Anyone who walked the aisles of SME’s recently concluded Rapid + TCT 2018 event in Fort Worth, Texas could feel the momentum that metal 3D printing is currently riding. The promises of “metal parts in minutes” were impossible to overlook, as companies pitched their abilities to make that happen in various ways. But when all is said and done, how realistic is it to expect that we can have “metal parts in minutes?”
It’s one thing to quickly produce a metal 3D printed part for prototype purposes. But the more intriguing question, one that has captured the imaginations of manufacturers across a wide swath of industries, is “How close are we to mass production of metal 3D printed parts that are not just produced quickly, but meet quality standards?” Although no one knows for sure, we’re seeing some encouraging signs.
Metal 3D printing, a multi-disciplinary process, has come a long way from the big, expensive machinery of years past. It’s now benefiting from a host of innovative advancements in materials, software, and machinery, made possible by smart engineering and business acumen. Multiple companies have announced plans to begin shipping metal 3D printing machines in the not-so-distant future. Many of those machines will arrive with the promises of faster printing speed—higher throughput—and lower costs of materials.
“If you look at the cost of parts in manufacturing, most of the cost is in the materials,” said industry analyst Terry Wohlers, in an interview with D2P. “Materials cost is almost everything, for both polymers and metals.”
But until customers have had the opportunity to test the machines and confirm the validity of the manufacturer’s claims, a fair amount of skepticism will remain. In the meantime, the jury is still out on the pricing of the materials. Companies like Desktop Metal, Carbon, and HP will have to get their material pricing right, said Wohlers, and if they don’t, they’ll be hurting themselves.
“They know that the only way they’re going to be successful is for their customers to be successful,” said Wohlers. “If the material pricing is too high, then they’re going to limit growth. They’re going to limit the number of applications, and I think they know that.”
Some new metal 3D printing processes are using materials, such as powders for metal injection molding (MIM), from existing supply chains to lower costs in multiple ways. Not only are the materials themselves less expensive than those used in laser-based metal additive manufacturing, but the fact that their properties are well understood by engineers makes it much easier and less expensive to mass produce those parts using such processes as metal injection molding, stamping, or machining.
It turns out that the microstructures of parts made by laser-based metal additive manufacturing are not what engineers are used to seeing in parts produced via the more traditional manufacturing processes. Metal parts that have been stamped, cast, or machined have microstructures that are much different from those of their laser-based metal 3D printed counterparts. Why? Melting a metal powder (transforming it from a solid to a liquid) and then bringing it back to a solid form, which is what happens in laser-based metal additive manufacturing, will create a whole new microstructure.
Interestingly, these differences in microstructure have far-reaching impacts. Not only have they made it painfully difficult to qualify metal additive parts for their applications—just ask GE—but they’ve also made it cost-prohibitive for all but the deepest-pocketed companies to shepherd those parts into mass production. Why? If traditional mass production processes, such as casting or metal injection molding, cannot duplicate the microstructure of a metal 3D printed part, then the only way to mass produce that part is to scale up the metal 3D printing process. And if the metal 3D printing technology isn’t capable of high-volume production on its own, then scaling the process means buying more machines to produce identical parts. That gets expensive very quickly, and it’s why we don’t see many companies going that route.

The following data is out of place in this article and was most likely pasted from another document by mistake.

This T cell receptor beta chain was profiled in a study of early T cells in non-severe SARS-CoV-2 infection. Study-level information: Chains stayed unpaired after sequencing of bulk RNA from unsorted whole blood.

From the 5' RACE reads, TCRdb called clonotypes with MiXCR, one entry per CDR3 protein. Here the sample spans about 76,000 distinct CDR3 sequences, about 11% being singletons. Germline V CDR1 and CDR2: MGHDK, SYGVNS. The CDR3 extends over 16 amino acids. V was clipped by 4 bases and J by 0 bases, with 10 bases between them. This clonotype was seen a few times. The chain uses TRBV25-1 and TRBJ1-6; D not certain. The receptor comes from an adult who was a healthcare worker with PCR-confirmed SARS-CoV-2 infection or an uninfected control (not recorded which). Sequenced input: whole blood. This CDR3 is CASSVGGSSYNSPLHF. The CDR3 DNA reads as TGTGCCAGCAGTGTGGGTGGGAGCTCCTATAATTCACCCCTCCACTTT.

So if a company or companies can successfully bring to market a metal 3D printing system that proves to be individually capable of reliably producing parts in high volumes, it would be a huge breakthrough. Manufacturers would no longer need to keep buying more and more of the same metal 3D printing systems to mass produce a part with repeatable properties. “Metal parts in minutes” would indeed be a reality, one that would signify a major change in the way that metal parts are manufactured.
Metal 3D printing has something else going for it, too. The likelihood of overcoming intractable obstacles increases significantly by harnessing the brainpower of a diverse set of experts. And as a multi-disciplinary process, metal 3D printing enlists the raw talents and highly developed skills of people in disciplines spanning everything from hardware design and manufacturing, to software, materials, electronics, and machinery. Top companies in the field almost invariably have strong engineering teams that include industrial engineers, mechanical engineers, electrical engineers, software engineers, and experts in materials science and metallurgy.
Conceivably, innovations in any one of these disciplines could have a sizable impact in moving metal 3D printing forward and enabling more widespread use. But the potential for accomplishing real breakthroughs increases exponentially when diverse experts work as a cross-functional team. Turning cross functional teams loose on the pain points specific to metal additive manufacturing dramatically increases the potential for developing further advancements to existing technology or inventing a whole new technology. And that’s often what it takes to achieve breakthroughs that open up new worlds of opportunity.